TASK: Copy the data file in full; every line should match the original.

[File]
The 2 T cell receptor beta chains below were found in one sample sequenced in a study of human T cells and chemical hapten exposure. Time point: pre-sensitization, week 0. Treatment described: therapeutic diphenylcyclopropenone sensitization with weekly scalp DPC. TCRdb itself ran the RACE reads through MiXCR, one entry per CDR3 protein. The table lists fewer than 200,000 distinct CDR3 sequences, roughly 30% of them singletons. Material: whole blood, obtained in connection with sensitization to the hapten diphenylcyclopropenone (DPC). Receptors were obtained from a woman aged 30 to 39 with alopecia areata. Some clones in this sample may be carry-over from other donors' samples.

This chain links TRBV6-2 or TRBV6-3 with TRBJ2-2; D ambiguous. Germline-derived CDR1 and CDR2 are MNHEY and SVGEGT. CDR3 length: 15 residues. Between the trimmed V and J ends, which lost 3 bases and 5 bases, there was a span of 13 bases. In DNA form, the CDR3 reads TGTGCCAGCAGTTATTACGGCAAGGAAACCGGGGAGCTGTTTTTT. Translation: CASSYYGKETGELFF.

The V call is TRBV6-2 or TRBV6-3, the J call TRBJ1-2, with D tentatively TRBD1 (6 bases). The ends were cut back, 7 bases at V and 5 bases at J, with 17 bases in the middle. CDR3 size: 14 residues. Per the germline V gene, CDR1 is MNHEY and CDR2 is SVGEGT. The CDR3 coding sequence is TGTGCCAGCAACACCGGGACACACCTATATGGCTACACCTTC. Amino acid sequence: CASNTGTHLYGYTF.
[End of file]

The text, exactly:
The 2 T cell receptor beta chains below were found in one sample sequenced in a study of human T cells and chemical hapten exposure. Time point: pre-sensitization, week 0. Treatment described: therapeutic diphenylcyclopropenone sensitization with weekly scalp DPC. TCRdb itself ran the RACE reads through MiXCR, one entry per CDR3 protein. The table lists fewer than 200,000 distinct CDR3 sequences, roughly 30% of them singletons. Material: whole blood, obtained in connection with sensitization to the hapten diphenylcyclopropenone (DPC). Receptors were obtained from a woman aged 30 to 39 with alopecia areata. Some clones in this sample may be carry-over from other donors' samples.

This chain links TRBV6-2 or TRBV6-3 with TRBJ2-2; D ambiguous. Germline-derived CDR1 and CDR2 are MNHEY and SVGEGT. CDR3 length: 15 residues. Between the trimmed V and J ends, which lost 3 bases and 5 bases, there was a span of 13 bases. In DNA form, the CDR3 reads TGTGCCAGCAGTTATTACGGCAAGGAAACCGGGGAGCTGTTTTTT. Translation: CASSYYGKETGELFF.

The V call is TRBV6-2 or TRBV6-3, the J call TRBJ1-2, with D tentatively TRBD1 (6 bases). The ends were cut back, 7 bases at V and 5 bases at J, with 17 bases in the middle. CDR3 size: 14 residues. Per the germline V gene, CDR1 is MNHEY and CDR2 is SVGEGT. The CDR3 coding sequence is TGTGCCAGCAACACCGGGACACACCTATATGGCTACACCTTC. Amino acid sequence: CASNTGTHLYGYTF.